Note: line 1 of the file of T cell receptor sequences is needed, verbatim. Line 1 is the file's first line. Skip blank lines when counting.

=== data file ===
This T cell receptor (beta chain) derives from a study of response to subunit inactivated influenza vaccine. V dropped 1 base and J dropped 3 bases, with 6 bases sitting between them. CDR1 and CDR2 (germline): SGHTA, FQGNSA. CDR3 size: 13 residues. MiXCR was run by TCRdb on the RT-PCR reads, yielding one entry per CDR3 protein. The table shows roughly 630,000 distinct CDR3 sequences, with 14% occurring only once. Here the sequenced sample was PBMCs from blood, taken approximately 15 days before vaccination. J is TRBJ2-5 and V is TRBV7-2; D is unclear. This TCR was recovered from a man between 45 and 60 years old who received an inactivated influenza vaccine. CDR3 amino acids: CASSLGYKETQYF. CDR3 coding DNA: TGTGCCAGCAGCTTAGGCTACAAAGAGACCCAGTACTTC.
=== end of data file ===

This T cell receptor (beta chain) derives from a study of response to subunit inactivated influenza vaccine. V dropped 1 base and J dropped 3 bases, with 6 bases sitting between them. CDR1 and CDR2 (germline): SGHTA, FQGNSA. CDR3 size: 13 residues. MiXCR was run by TCRdb on the RT-PCR reads, yielding one entry per CDR3 protein. The table shows roughly 630,000 distinct CDR3 sequences, with 14% occurring only once. Here the sequenced sample was PBMCs from blood, taken approximately 15 days before vaccination. J is TRBJ2-5 and V is TRBV7-2; D is unclear. This TCR was recovered from a man between 45 and 60 years old who received an inactivated influenza vaccine. CDR3 amino acids: CASSLGYKETQYF. CDR3 coding DNA: TGTGCCAGCAGCTTAGGCTACAAAGAGACCCAGTACTTC.